Several plants commemorate the town of Exmouth in Devon including Campanula persicifolia ‘Pride of Exmouth’, Dianthus ‘Exmouth Gem’, Fuchsia ‘ Beauty of Exmouth’, Chrysanthemum ‘ Pride of Exmouth’ Magnolia grandiflora ‘Exmouth’ and Pelargonium ‘Pride of Exmouth’. This zonal pelargonium, was raised by Mrs. A Hitchen of 103 Salterton Road, Exmouth, Devon, and first exhibited as a novel variety by the Surrey Pelargonium Society at the Royal Botanic Garden, Kew, in June 1926. It was awarded a Reserve Medal (prohibitas non obligatum). The description states that it is vermilion flowered (intensely scarlet), dwarf, rose-like (extremely double), clustered with palmately-lobed non-zonal leaves which are plain and do not have the usual darker coloured ring around the leaf.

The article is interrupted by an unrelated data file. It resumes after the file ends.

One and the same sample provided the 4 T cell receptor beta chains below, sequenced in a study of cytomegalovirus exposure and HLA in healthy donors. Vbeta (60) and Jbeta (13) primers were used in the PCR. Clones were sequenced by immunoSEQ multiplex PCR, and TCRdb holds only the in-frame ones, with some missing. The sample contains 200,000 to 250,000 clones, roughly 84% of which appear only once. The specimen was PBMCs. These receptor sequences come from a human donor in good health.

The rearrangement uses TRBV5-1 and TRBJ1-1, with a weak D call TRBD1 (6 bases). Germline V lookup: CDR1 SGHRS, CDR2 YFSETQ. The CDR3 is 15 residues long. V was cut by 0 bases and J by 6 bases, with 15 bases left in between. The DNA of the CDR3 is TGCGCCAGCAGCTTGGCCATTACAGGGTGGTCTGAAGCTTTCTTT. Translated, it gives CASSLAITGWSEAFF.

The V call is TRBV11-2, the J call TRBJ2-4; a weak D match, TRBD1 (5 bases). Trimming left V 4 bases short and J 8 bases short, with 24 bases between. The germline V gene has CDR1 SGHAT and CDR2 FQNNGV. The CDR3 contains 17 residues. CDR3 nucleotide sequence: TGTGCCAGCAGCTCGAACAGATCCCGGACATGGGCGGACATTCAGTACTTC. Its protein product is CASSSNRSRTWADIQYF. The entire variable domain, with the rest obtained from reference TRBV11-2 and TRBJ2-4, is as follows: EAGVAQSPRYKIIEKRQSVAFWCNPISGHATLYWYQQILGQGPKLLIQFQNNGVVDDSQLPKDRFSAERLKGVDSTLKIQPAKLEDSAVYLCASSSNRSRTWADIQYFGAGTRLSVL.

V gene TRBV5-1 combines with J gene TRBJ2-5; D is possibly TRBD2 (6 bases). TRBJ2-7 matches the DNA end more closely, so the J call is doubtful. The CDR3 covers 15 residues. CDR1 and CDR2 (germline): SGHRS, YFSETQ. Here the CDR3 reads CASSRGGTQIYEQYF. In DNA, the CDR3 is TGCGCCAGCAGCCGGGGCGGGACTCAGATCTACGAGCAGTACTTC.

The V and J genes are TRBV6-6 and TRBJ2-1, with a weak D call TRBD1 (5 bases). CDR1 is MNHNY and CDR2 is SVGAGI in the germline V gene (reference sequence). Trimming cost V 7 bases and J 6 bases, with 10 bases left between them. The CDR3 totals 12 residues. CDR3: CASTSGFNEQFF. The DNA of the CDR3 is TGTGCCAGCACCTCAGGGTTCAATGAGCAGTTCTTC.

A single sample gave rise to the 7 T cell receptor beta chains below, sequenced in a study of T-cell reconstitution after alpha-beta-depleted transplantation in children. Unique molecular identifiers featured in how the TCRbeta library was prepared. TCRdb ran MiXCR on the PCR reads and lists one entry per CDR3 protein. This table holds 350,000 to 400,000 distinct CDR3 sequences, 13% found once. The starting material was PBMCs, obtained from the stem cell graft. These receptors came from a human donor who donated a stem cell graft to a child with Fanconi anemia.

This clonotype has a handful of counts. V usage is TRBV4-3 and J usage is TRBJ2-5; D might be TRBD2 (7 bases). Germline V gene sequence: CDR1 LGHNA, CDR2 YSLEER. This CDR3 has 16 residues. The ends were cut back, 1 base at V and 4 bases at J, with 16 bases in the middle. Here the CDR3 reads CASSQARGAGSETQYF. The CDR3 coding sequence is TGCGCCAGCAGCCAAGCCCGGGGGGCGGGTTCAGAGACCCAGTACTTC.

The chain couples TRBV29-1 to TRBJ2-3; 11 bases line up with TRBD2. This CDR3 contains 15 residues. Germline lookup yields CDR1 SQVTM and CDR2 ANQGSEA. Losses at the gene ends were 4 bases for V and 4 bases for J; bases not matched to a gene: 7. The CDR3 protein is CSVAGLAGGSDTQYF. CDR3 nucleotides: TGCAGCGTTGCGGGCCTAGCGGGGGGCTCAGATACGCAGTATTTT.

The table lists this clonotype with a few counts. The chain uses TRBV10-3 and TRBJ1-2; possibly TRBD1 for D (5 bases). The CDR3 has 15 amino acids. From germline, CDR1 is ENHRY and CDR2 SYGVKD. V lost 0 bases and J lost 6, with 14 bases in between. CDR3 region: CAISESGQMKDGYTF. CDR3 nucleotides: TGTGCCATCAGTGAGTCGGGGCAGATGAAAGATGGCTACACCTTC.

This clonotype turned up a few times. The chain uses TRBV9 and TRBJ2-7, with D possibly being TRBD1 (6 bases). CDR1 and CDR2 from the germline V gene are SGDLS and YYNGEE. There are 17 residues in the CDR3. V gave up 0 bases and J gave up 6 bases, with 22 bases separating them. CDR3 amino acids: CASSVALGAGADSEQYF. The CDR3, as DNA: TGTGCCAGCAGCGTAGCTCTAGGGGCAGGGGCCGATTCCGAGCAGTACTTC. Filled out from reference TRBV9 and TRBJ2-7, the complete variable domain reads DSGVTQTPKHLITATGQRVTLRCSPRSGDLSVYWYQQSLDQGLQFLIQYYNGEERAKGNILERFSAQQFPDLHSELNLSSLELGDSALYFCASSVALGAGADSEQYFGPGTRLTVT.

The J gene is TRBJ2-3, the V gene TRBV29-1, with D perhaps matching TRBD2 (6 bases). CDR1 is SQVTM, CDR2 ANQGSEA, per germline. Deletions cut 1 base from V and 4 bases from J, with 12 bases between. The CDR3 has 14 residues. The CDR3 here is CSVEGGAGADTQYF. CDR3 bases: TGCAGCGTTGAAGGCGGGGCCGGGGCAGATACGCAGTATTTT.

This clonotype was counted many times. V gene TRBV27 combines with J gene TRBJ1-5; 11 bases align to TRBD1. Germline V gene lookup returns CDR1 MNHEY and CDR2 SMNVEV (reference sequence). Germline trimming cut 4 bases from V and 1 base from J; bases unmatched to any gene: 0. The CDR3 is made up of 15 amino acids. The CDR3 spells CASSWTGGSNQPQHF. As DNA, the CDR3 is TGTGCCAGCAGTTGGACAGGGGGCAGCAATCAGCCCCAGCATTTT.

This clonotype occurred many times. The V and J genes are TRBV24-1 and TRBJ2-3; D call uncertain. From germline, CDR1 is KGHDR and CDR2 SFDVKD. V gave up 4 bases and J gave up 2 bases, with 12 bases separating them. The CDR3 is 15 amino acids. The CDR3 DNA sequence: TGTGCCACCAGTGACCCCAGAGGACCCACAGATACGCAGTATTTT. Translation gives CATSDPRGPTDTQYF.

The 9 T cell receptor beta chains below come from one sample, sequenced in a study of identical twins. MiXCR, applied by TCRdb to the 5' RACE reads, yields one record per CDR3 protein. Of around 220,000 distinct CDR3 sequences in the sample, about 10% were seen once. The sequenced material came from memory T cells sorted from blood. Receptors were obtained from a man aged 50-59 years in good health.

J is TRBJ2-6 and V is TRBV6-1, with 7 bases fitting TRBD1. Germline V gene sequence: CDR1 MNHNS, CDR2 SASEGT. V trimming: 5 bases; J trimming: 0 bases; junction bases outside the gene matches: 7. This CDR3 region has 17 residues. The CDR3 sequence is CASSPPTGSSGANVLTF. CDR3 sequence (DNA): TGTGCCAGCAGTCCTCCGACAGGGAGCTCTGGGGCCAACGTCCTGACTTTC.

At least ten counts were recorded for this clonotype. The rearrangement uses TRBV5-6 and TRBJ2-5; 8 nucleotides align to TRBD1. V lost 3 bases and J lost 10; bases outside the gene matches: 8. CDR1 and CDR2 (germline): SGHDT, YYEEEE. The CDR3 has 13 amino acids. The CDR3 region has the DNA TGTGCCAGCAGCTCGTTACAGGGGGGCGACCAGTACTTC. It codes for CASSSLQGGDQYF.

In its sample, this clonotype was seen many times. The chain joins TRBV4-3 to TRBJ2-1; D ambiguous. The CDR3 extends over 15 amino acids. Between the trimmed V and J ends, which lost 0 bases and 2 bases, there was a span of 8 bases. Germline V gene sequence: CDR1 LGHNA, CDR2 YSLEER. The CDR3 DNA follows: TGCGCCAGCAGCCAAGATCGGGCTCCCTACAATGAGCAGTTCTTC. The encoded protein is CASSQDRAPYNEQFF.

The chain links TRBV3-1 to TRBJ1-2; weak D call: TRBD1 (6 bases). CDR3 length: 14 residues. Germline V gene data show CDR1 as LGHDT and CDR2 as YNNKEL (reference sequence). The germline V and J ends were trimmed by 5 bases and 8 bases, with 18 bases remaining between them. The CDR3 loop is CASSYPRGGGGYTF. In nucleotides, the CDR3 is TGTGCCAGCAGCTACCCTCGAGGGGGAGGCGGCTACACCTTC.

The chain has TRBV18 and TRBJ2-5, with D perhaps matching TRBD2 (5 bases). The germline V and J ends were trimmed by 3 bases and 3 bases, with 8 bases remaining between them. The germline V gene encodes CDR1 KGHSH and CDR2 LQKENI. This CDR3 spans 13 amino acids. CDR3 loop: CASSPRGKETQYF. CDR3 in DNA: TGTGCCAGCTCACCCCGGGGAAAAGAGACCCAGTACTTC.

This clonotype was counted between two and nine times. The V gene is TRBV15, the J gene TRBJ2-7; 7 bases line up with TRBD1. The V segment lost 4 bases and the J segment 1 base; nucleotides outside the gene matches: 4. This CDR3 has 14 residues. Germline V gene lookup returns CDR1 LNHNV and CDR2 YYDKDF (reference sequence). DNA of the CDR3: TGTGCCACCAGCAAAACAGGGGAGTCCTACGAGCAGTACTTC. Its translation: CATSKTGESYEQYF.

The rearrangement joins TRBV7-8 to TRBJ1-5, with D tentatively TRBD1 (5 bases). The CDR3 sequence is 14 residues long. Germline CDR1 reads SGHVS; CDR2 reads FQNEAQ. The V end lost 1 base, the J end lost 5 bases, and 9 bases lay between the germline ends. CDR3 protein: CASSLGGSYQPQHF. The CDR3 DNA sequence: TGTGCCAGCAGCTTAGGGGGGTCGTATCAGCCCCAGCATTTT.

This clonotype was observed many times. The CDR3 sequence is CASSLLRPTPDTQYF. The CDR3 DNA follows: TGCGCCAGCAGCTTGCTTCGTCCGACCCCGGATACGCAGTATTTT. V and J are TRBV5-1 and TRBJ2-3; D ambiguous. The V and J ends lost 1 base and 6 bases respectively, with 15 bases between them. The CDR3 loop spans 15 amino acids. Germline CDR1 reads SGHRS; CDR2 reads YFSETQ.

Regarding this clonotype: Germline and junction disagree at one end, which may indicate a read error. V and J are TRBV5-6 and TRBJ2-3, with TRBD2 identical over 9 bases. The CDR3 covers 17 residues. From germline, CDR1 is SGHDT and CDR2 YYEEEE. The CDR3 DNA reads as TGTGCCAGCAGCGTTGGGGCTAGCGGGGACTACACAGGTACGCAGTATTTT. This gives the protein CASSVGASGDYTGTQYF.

What makes this account even more historically interesting is this extract from the title deeds of 103 Salterton Road: “The vendor requests that six plants in good condition be given freely and in perpetuity to each succeeding title holder in order that the species be preserved”. At one stage the house remained empty for several months before being bought by the Exeter Health Authority as a nursing home, wherein one very tall, single stemmed straggly plant in bone dry compost was found, labelled, on a window sill. A Plant Heritage member, Roger Stuckey took cuttings, which were successful, and it is now safe. Upon such capricious circumstances do some plants retain their grasp on existence.
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